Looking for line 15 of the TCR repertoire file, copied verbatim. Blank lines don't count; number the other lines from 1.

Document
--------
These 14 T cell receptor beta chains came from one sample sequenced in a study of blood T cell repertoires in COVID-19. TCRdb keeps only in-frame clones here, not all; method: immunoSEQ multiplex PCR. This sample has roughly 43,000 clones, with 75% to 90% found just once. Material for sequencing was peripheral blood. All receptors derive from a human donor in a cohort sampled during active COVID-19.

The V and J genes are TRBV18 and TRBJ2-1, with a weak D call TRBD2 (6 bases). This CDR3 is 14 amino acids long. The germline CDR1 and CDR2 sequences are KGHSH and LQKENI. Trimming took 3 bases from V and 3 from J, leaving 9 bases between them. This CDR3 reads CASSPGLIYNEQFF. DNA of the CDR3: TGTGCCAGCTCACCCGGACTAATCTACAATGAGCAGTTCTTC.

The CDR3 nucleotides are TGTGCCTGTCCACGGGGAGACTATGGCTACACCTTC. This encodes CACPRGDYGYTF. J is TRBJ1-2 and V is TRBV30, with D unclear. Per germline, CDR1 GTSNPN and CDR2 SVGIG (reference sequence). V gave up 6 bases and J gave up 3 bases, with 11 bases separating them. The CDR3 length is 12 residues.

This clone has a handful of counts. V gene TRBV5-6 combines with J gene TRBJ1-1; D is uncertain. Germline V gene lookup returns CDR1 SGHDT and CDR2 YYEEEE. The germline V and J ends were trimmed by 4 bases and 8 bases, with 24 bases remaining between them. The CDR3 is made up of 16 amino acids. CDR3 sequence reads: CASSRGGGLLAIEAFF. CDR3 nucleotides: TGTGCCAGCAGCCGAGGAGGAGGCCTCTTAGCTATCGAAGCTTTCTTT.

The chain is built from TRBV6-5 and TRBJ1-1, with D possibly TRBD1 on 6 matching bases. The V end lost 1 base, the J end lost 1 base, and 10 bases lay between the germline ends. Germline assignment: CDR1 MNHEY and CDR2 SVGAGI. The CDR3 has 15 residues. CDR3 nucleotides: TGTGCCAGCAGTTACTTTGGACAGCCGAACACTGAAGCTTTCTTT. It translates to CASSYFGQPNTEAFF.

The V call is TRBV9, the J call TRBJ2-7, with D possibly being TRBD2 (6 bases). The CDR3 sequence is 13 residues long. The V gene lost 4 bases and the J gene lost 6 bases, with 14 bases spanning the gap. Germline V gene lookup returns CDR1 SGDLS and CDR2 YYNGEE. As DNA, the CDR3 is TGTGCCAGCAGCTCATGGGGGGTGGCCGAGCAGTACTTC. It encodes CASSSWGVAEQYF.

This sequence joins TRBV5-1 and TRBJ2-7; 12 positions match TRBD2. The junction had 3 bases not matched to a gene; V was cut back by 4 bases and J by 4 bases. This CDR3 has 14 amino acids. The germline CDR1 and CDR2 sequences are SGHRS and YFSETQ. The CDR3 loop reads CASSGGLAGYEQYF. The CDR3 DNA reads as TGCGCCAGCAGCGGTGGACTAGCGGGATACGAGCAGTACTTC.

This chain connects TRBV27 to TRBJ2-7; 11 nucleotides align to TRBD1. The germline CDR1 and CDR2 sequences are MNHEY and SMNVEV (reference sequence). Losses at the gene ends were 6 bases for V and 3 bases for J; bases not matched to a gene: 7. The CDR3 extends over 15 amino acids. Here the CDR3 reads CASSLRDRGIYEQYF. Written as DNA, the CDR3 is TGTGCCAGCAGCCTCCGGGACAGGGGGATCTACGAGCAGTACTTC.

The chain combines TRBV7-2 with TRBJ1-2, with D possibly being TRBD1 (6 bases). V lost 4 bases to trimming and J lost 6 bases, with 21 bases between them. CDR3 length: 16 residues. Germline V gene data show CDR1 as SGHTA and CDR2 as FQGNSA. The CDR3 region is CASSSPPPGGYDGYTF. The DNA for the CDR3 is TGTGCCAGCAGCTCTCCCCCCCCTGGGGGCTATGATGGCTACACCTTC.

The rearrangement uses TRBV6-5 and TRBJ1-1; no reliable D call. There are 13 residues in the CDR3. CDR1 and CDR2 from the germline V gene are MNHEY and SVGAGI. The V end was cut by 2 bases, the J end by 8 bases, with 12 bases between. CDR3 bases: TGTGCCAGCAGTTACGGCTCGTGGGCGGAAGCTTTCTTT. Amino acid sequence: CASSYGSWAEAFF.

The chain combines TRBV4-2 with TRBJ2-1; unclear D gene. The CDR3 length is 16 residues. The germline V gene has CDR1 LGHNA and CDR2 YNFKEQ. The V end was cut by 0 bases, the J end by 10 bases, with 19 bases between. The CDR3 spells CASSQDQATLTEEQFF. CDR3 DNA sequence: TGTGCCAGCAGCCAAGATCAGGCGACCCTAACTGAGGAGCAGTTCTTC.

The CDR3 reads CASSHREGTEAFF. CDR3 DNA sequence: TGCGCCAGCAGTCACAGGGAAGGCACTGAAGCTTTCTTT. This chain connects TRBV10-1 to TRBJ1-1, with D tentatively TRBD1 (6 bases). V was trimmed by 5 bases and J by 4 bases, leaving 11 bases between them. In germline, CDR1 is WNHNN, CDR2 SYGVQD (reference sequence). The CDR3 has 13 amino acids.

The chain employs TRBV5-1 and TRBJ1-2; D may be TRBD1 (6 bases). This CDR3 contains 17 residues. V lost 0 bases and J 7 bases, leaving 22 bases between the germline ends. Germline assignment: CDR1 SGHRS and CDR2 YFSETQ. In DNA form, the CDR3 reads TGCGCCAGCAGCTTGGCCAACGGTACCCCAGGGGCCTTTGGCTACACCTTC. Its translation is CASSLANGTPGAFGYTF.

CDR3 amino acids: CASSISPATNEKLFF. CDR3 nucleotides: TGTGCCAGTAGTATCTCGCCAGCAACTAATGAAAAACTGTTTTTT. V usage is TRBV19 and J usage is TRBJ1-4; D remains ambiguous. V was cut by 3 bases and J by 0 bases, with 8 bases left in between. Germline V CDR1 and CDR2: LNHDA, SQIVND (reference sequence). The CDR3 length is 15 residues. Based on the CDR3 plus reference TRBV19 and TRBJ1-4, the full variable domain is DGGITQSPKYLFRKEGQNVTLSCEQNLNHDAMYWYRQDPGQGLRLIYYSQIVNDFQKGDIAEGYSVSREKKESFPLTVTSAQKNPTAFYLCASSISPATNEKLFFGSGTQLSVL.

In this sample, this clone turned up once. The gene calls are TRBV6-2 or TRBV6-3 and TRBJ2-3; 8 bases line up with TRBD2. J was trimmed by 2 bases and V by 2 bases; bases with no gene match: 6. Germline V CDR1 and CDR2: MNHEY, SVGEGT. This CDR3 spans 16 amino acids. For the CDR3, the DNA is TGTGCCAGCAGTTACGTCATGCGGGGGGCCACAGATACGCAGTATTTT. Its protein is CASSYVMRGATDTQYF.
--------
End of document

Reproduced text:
In this sample, this clone turned up once. The gene calls are TRBV6-2 or TRBV6-3 and TRBJ2-3; 8 bases line up with TRBD2. J was trimmed by 2 bases and V by 2 bases; bases with no gene match: 6. Germline V CDR1 and CDR2: MNHEY, SVGEGT. This CDR3 spans 16 amino acids. For the CDR3, the DNA is TGTGCCAGCAGTTACGTCATGCGGGGGGCCACAGATACGCAGTATTTT. Its protein is CASSYVMRGATDTQYF.